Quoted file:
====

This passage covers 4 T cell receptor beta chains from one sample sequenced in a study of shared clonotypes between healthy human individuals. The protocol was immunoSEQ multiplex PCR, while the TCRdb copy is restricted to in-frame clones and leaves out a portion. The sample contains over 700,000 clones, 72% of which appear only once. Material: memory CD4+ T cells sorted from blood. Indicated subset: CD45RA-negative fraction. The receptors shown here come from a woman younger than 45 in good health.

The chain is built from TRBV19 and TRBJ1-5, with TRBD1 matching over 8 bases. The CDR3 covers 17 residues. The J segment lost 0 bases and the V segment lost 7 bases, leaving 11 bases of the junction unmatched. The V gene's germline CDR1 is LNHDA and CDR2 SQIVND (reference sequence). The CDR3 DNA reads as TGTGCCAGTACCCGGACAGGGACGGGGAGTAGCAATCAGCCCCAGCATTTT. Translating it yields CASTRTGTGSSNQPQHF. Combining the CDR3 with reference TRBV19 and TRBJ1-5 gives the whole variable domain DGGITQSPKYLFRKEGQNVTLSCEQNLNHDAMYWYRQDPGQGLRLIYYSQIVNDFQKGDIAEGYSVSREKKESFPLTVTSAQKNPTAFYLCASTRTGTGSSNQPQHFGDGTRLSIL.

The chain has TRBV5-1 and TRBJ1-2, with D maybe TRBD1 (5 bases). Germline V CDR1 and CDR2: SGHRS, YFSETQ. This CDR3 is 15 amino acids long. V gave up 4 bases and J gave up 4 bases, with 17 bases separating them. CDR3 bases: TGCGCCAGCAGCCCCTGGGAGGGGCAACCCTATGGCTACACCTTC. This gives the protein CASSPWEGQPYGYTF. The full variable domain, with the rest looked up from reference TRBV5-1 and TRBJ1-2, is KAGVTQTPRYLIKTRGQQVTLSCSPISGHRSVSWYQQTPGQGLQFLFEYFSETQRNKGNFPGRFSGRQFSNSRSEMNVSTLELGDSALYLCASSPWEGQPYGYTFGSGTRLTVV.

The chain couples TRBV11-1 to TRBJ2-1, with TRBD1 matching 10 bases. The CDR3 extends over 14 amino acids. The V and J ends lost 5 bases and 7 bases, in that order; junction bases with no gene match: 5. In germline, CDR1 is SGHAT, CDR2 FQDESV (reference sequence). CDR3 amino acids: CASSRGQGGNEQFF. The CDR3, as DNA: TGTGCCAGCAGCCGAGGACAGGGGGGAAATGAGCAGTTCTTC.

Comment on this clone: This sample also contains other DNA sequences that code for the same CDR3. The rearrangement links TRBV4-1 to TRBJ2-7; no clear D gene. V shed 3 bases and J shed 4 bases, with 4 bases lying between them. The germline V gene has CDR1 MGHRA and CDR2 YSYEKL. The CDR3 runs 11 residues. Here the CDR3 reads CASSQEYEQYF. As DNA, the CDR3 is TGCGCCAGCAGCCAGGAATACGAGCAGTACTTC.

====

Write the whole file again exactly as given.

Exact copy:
This passage covers 4 T cell receptor beta chains from one sample sequenced in a study of shared clonotypes between healthy human individuals. The protocol was immunoSEQ multiplex PCR, while the TCRdb copy is restricted to in-frame clones and leaves out a portion. The sample contains over 700,000 clones, 72% of which appear only once. Material: memory CD4+ T cells sorted from blood. Indicated subset: CD45RA-negative fraction. The receptors shown here come from a woman younger than 45 in good health.

The chain is built from TRBV19 and TRBJ1-5, with TRBD1 matching over 8 bases. The CDR3 covers 17 residues. The J segment lost 0 bases and the V segment lost 7 bases, leaving 11 bases of the junction unmatched. The V gene's germline CDR1 is LNHDA and CDR2 SQIVND (reference sequence). The CDR3 DNA reads as TGTGCCAGTACCCGGACAGGGACGGGGAGTAGCAATCAGCCCCAGCATTTT. Translating it yields CASTRTGTGSSNQPQHF. Combining the CDR3 with reference TRBV19 and TRBJ1-5 gives the whole variable domain DGGITQSPKYLFRKEGQNVTLSCEQNLNHDAMYWYRQDPGQGLRLIYYSQIVNDFQKGDIAEGYSVSREKKESFPLTVTSAQKNPTAFYLCASTRTGTGSSNQPQHFGDGTRLSIL.

The chain has TRBV5-1 and TRBJ1-2, with D maybe TRBD1 (5 bases). Germline V CDR1 and CDR2: SGHRS, YFSETQ. This CDR3 is 15 amino acids long. V gave up 4 bases and J gave up 4 bases, with 17 bases separating them. CDR3 bases: TGCGCCAGCAGCCCCTGGGAGGGGCAACCCTATGGCTACACCTTC. This gives the protein CASSPWEGQPYGYTF. The full variable domain, with the rest looked up from reference TRBV5-1 and TRBJ1-2, is KAGVTQTPRYLIKTRGQQVTLSCSPISGHRSVSWYQQTPGQGLQFLFEYFSETQRNKGNFPGRFSGRQFSNSRSEMNVSTLELGDSALYLCASSPWEGQPYGYTFGSGTRLTVV.

The chain couples TRBV11-1 to TRBJ2-1, with TRBD1 matching 10 bases. The CDR3 extends over 14 amino acids. The V and J ends lost 5 bases and 7 bases, in that order; junction bases with no gene match: 5. In germline, CDR1 is SGHAT, CDR2 FQDESV (reference sequence). CDR3 amino acids: CASSRGQGGNEQFF. The CDR3, as DNA: TGTGCCAGCAGCCGAGGACAGGGGGGAAATGAGCAGTTCTTC.

Comment on this clone: This sample also contains other DNA sequences that code for the same CDR3. The rearrangement links TRBV4-1 to TRBJ2-7; no clear D gene. V shed 3 bases and J shed 4 bases, with 4 bases lying between them. The germline V gene has CDR1 MGHRA and CDR2 YSYEKL. The CDR3 runs 11 residues. Here the CDR3 reads CASSQEYEQYF. As DNA, the CDR3 is TGCGCCAGCAGCCAGGAATACGAGCAGTACTTC.